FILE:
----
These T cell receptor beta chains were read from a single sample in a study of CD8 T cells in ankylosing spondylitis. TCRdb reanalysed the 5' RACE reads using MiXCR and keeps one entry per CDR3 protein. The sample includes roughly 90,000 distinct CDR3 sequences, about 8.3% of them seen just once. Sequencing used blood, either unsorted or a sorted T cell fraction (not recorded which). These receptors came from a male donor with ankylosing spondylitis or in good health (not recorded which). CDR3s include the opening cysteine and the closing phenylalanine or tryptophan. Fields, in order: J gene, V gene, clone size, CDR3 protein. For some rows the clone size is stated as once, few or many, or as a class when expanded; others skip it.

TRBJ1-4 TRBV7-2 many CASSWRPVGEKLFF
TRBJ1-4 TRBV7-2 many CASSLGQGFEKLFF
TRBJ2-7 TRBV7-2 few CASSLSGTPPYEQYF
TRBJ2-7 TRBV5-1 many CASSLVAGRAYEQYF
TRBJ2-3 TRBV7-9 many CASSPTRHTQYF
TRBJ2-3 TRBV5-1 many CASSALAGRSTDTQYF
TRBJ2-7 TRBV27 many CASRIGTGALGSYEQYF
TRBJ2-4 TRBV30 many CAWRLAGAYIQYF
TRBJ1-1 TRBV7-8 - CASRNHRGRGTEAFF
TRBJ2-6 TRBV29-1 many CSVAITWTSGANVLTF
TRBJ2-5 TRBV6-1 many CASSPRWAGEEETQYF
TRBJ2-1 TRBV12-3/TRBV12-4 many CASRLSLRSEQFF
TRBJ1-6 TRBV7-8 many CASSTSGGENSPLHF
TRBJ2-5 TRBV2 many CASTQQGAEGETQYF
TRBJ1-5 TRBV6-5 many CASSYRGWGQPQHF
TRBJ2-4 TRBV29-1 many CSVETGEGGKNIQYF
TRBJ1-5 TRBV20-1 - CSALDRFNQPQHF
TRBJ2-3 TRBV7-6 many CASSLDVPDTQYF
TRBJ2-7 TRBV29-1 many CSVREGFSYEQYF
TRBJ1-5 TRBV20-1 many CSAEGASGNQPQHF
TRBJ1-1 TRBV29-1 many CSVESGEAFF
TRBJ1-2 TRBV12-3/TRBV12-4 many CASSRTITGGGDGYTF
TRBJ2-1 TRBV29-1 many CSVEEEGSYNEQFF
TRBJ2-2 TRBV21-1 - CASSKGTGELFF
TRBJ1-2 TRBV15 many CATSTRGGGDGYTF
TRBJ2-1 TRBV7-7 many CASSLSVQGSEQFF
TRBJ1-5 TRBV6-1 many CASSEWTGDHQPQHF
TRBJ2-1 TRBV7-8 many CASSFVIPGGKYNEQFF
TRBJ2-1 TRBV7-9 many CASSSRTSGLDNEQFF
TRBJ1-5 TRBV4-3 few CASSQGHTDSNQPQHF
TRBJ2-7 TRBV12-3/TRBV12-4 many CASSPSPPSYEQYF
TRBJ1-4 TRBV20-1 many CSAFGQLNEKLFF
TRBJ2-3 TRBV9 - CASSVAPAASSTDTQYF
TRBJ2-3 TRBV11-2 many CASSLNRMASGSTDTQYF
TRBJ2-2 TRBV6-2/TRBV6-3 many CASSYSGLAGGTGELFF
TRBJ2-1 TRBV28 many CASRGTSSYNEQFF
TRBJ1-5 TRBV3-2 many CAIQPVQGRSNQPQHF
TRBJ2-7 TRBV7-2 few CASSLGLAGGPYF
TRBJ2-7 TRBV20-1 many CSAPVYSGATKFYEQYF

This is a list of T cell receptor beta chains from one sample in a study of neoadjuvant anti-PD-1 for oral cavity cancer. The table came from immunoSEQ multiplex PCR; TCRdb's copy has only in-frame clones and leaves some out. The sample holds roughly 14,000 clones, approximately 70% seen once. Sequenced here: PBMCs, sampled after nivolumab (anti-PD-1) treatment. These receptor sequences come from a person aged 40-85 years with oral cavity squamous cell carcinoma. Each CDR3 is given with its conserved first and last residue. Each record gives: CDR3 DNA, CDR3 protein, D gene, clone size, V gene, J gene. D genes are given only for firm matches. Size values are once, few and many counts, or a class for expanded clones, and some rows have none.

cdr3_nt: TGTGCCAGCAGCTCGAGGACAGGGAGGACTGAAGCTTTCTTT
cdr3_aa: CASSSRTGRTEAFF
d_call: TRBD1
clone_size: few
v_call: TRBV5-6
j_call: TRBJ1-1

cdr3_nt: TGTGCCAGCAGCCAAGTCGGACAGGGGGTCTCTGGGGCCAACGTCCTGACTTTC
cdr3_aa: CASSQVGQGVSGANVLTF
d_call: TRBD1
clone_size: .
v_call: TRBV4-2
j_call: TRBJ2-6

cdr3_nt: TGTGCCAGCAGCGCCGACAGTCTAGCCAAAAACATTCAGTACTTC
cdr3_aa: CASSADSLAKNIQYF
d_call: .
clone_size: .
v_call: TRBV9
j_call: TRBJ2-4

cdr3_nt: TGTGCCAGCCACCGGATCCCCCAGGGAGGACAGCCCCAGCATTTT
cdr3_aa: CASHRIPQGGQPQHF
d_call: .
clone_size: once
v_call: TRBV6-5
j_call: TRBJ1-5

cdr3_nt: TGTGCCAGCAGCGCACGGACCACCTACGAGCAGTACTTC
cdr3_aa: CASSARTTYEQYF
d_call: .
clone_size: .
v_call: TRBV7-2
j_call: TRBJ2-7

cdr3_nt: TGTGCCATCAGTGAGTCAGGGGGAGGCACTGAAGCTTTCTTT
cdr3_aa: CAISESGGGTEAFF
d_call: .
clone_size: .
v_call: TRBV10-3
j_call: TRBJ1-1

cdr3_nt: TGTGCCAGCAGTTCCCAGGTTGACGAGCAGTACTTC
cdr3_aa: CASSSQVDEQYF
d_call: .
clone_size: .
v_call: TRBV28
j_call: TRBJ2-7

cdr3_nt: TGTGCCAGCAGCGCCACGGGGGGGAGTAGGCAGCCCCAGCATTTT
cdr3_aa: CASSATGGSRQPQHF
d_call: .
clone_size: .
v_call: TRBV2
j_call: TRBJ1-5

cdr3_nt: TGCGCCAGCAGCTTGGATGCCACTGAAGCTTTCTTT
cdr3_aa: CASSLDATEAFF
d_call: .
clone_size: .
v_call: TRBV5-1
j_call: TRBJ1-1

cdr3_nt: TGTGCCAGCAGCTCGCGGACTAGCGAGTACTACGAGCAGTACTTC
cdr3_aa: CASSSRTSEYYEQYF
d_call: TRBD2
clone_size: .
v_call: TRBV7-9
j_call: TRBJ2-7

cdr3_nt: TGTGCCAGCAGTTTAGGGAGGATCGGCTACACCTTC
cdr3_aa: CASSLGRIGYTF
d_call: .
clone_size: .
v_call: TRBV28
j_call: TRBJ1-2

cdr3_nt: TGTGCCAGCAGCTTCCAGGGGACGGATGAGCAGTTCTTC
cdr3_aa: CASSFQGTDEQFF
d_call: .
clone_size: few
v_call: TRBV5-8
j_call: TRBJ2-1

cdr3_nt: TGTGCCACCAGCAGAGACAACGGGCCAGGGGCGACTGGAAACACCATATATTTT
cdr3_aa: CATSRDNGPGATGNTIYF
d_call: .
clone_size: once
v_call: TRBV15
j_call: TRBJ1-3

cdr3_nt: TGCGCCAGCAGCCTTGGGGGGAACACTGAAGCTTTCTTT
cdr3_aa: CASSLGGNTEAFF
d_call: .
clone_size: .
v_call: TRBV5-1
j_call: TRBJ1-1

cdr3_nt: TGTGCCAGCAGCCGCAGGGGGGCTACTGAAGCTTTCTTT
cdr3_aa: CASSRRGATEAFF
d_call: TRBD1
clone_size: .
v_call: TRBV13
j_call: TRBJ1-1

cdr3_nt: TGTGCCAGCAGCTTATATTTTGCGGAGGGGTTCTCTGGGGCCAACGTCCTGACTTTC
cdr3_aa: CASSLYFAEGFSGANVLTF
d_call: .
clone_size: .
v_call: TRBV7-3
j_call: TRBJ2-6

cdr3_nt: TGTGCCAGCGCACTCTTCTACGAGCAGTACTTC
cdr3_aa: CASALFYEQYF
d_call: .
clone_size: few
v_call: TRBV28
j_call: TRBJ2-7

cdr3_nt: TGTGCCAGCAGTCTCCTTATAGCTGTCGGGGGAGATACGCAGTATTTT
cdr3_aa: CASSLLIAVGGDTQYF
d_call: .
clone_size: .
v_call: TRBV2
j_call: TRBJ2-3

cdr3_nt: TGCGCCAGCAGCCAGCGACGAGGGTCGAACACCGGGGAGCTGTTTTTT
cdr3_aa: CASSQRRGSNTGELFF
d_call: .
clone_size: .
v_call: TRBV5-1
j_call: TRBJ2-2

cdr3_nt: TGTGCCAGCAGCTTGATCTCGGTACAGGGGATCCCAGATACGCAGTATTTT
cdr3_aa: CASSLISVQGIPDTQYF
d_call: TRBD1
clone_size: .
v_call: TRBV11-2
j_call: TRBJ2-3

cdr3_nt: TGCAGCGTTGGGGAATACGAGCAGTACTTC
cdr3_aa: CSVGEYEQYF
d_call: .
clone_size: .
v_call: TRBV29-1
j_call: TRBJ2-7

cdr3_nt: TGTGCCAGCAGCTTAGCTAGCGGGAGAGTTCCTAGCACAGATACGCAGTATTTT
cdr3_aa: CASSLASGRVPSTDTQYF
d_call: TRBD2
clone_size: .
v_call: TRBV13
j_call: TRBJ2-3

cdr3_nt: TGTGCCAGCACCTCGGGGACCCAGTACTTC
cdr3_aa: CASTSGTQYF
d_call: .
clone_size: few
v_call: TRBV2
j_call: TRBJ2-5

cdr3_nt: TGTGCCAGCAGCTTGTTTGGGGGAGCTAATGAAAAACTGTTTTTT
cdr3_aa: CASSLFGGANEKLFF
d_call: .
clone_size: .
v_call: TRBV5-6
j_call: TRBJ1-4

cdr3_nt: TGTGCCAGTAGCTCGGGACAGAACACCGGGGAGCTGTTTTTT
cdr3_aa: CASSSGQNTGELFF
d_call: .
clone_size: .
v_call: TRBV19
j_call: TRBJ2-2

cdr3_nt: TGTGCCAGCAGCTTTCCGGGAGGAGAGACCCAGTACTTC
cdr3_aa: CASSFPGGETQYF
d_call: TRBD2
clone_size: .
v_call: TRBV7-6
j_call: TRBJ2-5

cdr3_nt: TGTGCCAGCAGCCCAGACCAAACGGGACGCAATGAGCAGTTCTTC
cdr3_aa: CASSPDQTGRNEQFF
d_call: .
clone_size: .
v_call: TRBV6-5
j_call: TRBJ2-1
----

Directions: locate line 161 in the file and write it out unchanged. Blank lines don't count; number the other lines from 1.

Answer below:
j_call: TRBJ2-3